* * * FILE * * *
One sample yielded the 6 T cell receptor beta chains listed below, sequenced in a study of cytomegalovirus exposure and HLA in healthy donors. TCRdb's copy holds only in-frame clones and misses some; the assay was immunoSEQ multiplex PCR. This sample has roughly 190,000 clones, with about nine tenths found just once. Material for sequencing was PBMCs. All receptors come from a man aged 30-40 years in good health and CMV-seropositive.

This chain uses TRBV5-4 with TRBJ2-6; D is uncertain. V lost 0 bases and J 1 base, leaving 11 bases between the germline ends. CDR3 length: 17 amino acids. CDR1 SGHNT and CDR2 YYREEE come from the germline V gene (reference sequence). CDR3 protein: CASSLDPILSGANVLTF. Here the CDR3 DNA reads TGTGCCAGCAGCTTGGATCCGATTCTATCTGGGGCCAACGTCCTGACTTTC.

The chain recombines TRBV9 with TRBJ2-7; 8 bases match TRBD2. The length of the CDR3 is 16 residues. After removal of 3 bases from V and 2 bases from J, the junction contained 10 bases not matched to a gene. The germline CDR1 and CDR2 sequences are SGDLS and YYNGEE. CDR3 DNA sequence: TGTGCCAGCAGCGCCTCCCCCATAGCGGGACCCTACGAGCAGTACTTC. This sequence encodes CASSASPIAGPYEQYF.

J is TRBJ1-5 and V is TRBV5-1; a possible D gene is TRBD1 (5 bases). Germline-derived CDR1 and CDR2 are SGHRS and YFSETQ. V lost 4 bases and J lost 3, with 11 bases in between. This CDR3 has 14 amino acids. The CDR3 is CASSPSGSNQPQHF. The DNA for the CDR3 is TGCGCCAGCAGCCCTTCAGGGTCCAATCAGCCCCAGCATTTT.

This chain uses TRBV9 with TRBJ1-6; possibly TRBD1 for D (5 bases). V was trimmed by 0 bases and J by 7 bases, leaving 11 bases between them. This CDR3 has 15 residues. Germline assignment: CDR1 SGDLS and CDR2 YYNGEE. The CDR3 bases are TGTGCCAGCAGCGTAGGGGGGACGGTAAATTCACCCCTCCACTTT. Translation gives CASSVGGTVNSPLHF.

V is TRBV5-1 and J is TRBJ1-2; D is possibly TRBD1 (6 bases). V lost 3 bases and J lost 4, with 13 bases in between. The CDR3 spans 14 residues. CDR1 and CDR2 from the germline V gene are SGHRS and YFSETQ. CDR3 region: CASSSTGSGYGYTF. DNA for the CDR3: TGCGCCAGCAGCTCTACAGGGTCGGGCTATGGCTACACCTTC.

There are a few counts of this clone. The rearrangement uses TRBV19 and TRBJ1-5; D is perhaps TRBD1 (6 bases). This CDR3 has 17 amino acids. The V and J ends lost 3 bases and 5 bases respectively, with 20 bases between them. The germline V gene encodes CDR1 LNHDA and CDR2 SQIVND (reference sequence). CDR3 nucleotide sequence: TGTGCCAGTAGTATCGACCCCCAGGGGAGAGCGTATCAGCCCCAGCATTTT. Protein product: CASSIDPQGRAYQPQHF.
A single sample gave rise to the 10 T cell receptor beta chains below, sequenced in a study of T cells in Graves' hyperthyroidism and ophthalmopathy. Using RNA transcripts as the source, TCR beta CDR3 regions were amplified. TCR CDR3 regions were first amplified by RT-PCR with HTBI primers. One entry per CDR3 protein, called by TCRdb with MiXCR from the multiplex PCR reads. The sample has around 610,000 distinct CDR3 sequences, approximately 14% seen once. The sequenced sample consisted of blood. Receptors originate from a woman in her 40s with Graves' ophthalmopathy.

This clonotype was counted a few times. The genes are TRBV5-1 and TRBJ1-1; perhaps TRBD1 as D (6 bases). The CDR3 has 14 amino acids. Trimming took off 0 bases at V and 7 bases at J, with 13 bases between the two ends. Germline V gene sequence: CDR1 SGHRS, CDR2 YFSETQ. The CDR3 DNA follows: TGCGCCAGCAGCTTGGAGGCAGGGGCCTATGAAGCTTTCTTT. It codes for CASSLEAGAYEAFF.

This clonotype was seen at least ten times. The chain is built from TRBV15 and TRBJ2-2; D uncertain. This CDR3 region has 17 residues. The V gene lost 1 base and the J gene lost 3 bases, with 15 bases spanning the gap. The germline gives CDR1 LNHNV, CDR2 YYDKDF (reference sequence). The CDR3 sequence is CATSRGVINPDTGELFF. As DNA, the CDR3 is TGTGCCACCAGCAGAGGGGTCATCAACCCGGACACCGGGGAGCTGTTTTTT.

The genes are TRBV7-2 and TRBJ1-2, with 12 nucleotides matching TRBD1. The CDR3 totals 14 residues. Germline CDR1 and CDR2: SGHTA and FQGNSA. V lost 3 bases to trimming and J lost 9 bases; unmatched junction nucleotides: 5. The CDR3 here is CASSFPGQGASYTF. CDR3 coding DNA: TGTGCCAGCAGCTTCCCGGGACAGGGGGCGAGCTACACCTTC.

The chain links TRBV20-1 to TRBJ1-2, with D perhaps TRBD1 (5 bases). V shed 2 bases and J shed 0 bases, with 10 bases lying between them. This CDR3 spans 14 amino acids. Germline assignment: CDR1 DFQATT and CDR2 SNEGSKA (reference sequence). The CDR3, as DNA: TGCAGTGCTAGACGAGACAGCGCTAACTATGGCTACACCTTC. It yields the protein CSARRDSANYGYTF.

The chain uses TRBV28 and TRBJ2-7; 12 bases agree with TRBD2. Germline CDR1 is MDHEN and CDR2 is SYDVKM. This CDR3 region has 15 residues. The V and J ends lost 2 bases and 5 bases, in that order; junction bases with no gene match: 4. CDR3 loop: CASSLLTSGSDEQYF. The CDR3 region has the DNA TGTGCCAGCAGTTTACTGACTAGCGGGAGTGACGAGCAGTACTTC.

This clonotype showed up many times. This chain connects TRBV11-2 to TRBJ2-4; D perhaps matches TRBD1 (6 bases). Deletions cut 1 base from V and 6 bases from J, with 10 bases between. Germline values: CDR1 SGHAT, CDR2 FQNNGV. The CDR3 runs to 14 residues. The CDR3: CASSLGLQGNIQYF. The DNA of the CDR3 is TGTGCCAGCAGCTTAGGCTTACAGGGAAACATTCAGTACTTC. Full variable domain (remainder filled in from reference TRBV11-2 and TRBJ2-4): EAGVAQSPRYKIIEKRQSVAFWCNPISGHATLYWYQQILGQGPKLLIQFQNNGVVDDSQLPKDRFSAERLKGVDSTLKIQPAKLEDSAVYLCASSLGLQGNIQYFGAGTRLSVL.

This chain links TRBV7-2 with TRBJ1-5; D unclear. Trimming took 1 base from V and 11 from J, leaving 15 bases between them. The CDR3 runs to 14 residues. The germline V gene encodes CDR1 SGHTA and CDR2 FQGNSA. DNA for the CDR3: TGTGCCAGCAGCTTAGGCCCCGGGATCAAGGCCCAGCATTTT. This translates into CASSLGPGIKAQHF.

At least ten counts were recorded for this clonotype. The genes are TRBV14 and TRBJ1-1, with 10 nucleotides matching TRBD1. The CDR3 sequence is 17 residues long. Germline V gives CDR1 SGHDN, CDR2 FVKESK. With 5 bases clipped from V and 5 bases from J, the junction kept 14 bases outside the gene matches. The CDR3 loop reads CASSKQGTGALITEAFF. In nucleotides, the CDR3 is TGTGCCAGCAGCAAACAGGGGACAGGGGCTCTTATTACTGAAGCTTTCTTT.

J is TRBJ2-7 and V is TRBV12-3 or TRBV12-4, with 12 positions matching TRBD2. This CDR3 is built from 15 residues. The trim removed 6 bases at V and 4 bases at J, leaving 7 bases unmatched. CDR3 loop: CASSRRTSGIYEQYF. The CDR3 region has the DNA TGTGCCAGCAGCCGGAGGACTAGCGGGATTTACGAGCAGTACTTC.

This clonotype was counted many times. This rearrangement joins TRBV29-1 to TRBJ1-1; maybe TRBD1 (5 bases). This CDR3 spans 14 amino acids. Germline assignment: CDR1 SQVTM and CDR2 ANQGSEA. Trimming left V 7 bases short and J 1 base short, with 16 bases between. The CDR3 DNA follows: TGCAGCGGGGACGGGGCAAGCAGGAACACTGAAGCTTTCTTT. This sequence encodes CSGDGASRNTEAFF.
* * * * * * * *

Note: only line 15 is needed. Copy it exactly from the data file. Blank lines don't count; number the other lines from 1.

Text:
This chain links TRBV7-2 with TRBJ1-5; D unclear. Trimming took 1 base from V and 11 from J, leaving 15 bases between them. The CDR3 runs to 14 residues. The germline V gene encodes CDR1 SGHTA and CDR2 FQGNSA. DNA for the CDR3: TGTGCCAGCAGCTTAGGCCCCGGGATCAAGGCCCAGCATTTT. This translates into CASSLGPGIKAQHF.